Towards Low-Complexity Vector Quantization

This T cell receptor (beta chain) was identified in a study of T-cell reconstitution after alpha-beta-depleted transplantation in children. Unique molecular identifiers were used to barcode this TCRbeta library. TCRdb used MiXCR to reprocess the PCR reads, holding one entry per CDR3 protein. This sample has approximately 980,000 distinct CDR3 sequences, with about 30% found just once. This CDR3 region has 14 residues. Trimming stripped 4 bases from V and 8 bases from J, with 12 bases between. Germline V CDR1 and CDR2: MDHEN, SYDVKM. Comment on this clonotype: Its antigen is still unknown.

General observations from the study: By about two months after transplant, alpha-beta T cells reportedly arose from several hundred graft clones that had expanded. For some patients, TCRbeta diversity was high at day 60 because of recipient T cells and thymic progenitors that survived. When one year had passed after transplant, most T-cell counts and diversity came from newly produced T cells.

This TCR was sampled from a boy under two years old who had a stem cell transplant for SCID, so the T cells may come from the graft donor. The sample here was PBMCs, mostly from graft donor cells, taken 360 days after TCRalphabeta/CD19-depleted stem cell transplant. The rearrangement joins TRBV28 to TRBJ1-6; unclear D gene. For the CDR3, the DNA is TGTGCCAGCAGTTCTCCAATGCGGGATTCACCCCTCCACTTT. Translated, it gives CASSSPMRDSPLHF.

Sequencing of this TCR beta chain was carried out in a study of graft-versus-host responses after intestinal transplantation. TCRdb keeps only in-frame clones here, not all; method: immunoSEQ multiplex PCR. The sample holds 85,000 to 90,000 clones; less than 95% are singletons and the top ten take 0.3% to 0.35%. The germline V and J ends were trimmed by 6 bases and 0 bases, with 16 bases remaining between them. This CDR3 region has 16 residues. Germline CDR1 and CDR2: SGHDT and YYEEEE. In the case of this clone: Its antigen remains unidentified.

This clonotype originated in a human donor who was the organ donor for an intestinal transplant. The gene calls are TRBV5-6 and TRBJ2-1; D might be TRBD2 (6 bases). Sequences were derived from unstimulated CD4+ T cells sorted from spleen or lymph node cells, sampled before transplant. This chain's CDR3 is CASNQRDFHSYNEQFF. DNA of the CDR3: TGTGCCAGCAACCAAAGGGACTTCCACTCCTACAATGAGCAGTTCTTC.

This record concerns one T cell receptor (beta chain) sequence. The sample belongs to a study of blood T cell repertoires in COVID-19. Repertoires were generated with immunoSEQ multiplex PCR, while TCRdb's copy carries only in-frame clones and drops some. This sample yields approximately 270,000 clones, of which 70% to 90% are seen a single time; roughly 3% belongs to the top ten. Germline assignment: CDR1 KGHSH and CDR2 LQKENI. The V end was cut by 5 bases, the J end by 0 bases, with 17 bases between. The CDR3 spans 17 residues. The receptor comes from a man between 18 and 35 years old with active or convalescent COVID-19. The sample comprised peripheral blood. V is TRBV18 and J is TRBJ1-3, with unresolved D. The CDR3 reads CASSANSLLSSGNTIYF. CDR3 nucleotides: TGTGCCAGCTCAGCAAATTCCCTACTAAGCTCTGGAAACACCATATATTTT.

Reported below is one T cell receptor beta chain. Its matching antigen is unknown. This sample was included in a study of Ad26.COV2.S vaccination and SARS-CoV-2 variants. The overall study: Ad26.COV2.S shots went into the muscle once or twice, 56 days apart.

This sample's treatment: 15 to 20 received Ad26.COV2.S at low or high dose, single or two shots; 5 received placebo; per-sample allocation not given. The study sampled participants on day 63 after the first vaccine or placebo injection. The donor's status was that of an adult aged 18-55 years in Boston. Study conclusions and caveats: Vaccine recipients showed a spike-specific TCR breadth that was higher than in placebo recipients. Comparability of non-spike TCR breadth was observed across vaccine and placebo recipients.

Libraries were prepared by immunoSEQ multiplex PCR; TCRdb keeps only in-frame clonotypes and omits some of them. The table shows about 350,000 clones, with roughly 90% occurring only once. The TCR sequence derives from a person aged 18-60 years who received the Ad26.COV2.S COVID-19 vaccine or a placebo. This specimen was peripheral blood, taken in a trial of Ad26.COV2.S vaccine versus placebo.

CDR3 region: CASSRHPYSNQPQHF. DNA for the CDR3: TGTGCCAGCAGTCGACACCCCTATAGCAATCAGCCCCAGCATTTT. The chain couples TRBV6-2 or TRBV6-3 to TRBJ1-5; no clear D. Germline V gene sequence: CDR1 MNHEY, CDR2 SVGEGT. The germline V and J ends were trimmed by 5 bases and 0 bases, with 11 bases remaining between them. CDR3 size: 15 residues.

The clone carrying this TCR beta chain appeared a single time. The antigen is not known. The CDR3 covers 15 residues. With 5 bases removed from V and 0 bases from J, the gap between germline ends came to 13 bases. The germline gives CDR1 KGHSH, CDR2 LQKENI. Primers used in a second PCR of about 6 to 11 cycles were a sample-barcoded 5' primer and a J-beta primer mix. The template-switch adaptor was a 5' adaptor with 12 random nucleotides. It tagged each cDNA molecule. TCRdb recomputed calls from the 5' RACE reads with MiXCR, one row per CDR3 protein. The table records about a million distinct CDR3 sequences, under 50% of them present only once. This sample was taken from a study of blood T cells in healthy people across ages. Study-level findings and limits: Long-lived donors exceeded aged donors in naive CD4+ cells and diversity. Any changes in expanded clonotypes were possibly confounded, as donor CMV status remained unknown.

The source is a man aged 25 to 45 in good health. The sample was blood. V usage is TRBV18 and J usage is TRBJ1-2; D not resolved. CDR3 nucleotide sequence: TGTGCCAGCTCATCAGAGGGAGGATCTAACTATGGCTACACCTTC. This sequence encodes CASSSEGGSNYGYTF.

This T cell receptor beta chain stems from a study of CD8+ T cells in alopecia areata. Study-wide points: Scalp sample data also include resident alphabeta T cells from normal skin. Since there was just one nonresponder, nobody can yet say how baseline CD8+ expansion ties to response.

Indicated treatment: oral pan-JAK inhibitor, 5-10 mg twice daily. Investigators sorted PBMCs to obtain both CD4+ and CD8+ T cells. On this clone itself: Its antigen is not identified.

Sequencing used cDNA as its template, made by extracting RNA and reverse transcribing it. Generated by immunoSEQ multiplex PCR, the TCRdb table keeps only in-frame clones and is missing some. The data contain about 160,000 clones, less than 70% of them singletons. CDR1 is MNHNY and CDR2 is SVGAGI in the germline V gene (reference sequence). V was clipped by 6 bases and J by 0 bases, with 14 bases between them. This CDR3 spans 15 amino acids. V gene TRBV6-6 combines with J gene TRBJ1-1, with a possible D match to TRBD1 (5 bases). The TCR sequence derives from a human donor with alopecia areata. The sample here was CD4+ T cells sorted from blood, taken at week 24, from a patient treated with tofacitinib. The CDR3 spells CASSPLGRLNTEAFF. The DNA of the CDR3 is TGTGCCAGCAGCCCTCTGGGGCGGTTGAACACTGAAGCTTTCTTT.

Abstract: This thesis is about constructing low-complexity, yet high-performance, vector quantizers (VQs) for 'real-world' sources. Knowledge concerning the source is extracted from a finite training set. In contrast with conventional VQ design procedures, we use the training set to estimate a statistical model for the source. The model is a weighted sum of Gaussian densities, known as Gaussian mixture (GM). Parameters of a GM are estimated by the widely-used expectation-maximization (EM) algorithm. Thus, a complex source density is locally divided into Gaussian densities. To reduce design complexity, a local encoder is designed independently, for each mixture component. Therefore, a part of this thesis is devoted to study Gaussian encoders. It is evident that a global encoder inherits the properties of the local encoders. Hence, we target for Gaussian encoders which have i) a high performance, ii) a low-complexity encoding and indexing, iii) a small memory requirement, and iv) a straightforward design. Such a coder is studied in paper A, where we combine finite dimensional random coding and companding techniques, to construct fixed rate VQs. An entropy constrained dual is proposed in paper D. These two building blocks are brought to the 'real-world' of spectral coding in papers B and D. To obtain a high fidelity spectral coder, independent training of local encoders is proposed in paper C. We employ constrained training, and use the estimated model to generate a synthetic database. The fidelity criterion in spectral coding is a non-difference distortion measure, called spectral distortion (SD). Therefore, in paper C we partially incorporate a non-difference distortion measure into design and encoding procedures, still with a reasonable complexity. In paper E, we address a speech coder that can operate over a wide range of rates, without re-training. Finally, paper F is a continuation of paper A, where we bring trellises into play. 'On-the-fly' design and low-complexity encoding and indexing are features of VQs proposed in paper F. Moreover, such VQs have a high performance over a wide range of dimensions and encoding rates.
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